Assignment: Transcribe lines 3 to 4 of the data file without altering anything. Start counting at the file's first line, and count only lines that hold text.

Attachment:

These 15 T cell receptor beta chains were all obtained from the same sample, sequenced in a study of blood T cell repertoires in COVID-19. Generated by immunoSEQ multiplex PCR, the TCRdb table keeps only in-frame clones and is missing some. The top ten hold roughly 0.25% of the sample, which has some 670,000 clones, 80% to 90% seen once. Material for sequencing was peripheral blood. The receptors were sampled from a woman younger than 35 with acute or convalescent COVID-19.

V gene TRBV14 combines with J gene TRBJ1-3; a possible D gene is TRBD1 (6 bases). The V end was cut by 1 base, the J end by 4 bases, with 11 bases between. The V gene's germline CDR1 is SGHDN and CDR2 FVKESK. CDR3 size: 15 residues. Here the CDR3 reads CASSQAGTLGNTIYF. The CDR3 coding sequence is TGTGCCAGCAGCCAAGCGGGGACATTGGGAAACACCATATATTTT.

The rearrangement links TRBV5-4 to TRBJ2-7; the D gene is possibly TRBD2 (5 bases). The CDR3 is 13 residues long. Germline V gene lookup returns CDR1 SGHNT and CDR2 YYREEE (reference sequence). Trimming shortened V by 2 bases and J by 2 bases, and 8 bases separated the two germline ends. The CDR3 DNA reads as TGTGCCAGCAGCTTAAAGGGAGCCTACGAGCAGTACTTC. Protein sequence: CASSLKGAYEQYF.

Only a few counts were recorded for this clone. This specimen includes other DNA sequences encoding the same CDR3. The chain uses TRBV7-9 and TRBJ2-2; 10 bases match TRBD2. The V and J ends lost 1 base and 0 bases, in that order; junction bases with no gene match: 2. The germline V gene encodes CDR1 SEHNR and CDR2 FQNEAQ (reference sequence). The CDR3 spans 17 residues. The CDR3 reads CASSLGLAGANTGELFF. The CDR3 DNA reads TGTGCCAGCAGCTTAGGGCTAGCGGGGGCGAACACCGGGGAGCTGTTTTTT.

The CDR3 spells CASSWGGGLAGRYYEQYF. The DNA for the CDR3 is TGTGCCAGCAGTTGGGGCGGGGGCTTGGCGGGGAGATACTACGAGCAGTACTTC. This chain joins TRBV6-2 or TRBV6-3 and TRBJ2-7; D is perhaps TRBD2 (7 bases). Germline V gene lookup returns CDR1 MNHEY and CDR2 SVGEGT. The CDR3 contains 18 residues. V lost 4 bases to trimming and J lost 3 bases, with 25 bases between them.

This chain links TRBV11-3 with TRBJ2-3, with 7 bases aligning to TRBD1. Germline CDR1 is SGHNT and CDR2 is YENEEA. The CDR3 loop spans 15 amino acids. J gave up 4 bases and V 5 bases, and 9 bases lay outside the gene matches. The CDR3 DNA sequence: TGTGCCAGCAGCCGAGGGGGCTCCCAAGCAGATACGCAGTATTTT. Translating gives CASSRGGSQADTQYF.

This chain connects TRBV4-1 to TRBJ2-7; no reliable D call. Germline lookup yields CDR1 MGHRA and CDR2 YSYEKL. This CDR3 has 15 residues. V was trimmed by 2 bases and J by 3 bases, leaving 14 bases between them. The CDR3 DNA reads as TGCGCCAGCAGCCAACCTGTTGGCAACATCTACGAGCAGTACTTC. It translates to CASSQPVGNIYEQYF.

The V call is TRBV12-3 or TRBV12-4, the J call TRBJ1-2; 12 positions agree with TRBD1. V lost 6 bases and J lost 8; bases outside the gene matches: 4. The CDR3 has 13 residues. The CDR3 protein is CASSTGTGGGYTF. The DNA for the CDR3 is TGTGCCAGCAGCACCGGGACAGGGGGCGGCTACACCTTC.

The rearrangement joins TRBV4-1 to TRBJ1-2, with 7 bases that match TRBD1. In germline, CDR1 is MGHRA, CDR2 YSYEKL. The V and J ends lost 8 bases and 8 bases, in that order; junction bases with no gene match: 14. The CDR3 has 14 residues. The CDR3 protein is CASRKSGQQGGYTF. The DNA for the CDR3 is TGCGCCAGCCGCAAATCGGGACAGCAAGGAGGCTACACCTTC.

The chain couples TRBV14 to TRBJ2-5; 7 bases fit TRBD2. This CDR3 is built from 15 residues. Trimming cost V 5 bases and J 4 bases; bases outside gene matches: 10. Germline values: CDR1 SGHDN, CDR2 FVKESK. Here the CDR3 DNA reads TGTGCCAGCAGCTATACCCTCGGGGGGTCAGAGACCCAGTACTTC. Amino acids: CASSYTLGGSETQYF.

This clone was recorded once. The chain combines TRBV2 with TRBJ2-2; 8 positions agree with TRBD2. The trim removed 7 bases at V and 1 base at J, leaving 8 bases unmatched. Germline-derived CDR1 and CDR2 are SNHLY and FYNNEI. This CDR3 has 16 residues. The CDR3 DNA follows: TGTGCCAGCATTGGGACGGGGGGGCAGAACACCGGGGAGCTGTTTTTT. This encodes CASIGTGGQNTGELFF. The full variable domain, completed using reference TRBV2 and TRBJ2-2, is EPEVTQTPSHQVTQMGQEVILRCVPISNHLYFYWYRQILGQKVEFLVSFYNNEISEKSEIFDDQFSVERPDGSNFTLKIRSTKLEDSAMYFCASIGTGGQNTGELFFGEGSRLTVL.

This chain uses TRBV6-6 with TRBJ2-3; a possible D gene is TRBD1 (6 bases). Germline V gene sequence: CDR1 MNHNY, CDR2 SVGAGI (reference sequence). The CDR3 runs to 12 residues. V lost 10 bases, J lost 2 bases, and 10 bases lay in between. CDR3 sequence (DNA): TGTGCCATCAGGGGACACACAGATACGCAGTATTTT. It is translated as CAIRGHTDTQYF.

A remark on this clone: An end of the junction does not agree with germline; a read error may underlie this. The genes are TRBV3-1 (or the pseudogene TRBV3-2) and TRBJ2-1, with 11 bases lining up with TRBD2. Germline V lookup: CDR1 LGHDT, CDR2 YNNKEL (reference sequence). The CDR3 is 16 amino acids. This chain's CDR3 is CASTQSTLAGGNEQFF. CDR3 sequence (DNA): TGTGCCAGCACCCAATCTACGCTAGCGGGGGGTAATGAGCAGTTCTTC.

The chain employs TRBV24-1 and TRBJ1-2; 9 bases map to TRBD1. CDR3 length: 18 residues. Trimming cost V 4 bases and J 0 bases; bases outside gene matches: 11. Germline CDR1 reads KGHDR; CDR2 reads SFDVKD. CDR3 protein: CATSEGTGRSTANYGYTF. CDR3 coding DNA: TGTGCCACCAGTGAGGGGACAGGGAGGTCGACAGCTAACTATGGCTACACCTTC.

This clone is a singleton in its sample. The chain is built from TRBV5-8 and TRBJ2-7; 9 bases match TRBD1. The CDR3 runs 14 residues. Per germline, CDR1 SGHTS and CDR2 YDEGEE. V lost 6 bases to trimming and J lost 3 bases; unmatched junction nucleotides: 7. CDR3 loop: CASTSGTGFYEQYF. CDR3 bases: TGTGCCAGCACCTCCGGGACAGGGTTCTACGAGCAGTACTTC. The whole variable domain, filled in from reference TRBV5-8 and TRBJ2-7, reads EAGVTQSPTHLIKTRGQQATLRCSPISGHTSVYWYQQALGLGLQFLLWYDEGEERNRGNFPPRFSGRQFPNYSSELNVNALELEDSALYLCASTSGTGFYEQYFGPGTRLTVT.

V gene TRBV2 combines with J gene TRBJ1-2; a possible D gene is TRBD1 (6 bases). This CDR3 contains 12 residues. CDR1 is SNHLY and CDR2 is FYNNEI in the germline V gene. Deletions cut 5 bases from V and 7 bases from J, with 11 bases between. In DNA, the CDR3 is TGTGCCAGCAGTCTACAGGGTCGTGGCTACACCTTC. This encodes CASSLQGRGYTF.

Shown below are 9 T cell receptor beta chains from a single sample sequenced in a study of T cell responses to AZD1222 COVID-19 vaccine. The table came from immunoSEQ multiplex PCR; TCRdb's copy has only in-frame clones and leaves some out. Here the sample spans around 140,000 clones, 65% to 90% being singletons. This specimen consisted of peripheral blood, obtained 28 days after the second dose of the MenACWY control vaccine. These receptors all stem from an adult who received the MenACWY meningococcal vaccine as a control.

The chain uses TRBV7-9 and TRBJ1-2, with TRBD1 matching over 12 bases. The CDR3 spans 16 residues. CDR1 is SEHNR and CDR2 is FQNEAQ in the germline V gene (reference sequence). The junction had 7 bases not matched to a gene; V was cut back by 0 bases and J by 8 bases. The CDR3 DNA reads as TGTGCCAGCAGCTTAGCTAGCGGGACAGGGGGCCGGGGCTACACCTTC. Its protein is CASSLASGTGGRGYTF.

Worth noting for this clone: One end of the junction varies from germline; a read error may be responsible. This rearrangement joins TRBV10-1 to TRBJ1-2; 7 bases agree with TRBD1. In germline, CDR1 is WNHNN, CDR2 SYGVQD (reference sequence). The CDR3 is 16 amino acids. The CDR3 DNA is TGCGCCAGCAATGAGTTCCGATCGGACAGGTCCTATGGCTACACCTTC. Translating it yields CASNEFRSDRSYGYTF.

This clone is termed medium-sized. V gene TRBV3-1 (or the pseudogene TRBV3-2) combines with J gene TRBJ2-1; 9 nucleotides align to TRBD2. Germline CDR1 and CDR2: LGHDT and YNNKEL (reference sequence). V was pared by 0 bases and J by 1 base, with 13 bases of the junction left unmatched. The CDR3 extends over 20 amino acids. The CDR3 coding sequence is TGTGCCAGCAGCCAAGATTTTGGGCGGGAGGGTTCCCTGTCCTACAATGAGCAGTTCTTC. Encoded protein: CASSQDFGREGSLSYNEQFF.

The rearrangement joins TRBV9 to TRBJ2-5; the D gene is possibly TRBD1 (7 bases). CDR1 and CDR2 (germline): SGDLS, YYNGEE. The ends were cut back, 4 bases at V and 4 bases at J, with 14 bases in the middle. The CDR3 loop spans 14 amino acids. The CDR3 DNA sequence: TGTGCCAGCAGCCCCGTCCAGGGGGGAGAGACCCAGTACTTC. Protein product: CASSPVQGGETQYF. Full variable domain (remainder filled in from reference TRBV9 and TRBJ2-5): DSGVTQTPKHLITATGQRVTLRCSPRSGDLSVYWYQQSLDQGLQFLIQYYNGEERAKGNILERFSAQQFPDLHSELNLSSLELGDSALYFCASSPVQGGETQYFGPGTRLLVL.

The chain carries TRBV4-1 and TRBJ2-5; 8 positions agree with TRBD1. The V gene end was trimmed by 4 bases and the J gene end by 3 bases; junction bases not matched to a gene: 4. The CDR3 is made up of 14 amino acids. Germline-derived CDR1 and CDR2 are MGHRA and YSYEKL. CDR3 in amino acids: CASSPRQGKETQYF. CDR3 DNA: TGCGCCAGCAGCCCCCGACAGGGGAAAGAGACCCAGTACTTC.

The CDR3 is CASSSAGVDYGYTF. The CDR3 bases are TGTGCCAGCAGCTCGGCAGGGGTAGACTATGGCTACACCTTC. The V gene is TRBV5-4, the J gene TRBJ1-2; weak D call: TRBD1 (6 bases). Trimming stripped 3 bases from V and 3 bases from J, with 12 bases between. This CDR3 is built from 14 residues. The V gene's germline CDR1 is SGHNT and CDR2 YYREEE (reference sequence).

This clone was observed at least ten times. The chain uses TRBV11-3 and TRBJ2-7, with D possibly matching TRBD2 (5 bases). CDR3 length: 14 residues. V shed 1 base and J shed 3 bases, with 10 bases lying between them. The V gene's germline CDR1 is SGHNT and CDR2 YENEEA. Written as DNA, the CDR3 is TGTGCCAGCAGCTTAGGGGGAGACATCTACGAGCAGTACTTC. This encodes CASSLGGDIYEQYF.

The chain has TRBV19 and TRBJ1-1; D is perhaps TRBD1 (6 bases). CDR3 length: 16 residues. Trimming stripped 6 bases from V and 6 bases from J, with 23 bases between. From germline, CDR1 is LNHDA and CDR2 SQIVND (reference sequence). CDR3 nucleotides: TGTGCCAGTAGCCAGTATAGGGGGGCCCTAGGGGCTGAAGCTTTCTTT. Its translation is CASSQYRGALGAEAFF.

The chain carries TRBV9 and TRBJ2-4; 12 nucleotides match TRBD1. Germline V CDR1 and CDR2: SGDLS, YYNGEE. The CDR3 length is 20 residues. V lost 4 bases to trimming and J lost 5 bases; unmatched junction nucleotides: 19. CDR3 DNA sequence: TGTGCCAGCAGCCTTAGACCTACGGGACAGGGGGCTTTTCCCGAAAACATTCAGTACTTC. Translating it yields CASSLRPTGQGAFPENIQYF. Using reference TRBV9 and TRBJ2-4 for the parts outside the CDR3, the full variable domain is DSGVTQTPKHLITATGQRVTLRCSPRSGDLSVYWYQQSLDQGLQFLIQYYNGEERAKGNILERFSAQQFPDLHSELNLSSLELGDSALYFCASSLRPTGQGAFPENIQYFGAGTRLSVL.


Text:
The rearrangement links TRBV5-4 to TRBJ2-7; the D gene is possibly TRBD2 (5 bases). The CDR3 is 13 residues long. Germline V gene lookup returns CDR1 SGHNT and CDR2 YYREEE (reference sequence). Trimming shortened V by 2 bases and J by 2 bases, and 8 bases separated the two germline ends. The CDR3 DNA reads as TGTGCCAGCAGCTTAAAGGGAGCCTACGAGCAGTACTTC. Protein sequence: CASSLKGAYEQYF.

Only a few counts were recorded for this clone. This specimen includes other DNA sequences encoding the same CDR3. The chain uses TRBV7-9 and TRBJ2-2; 10 bases match TRBD2. The V and J ends lost 1 base and 0 bases, in that order; junction bases with no gene match: 2. The germline V gene encodes CDR1 SEHNR and CDR2 FQNEAQ (reference sequence). The CDR3 spans 17 residues. The CDR3 reads CASSLGLAGANTGELFF. The CDR3 DNA reads TGTGCCAGCAGCTTAGGGCTAGCGGGGGCGAACACCGGGGAGCTGTTTTTT.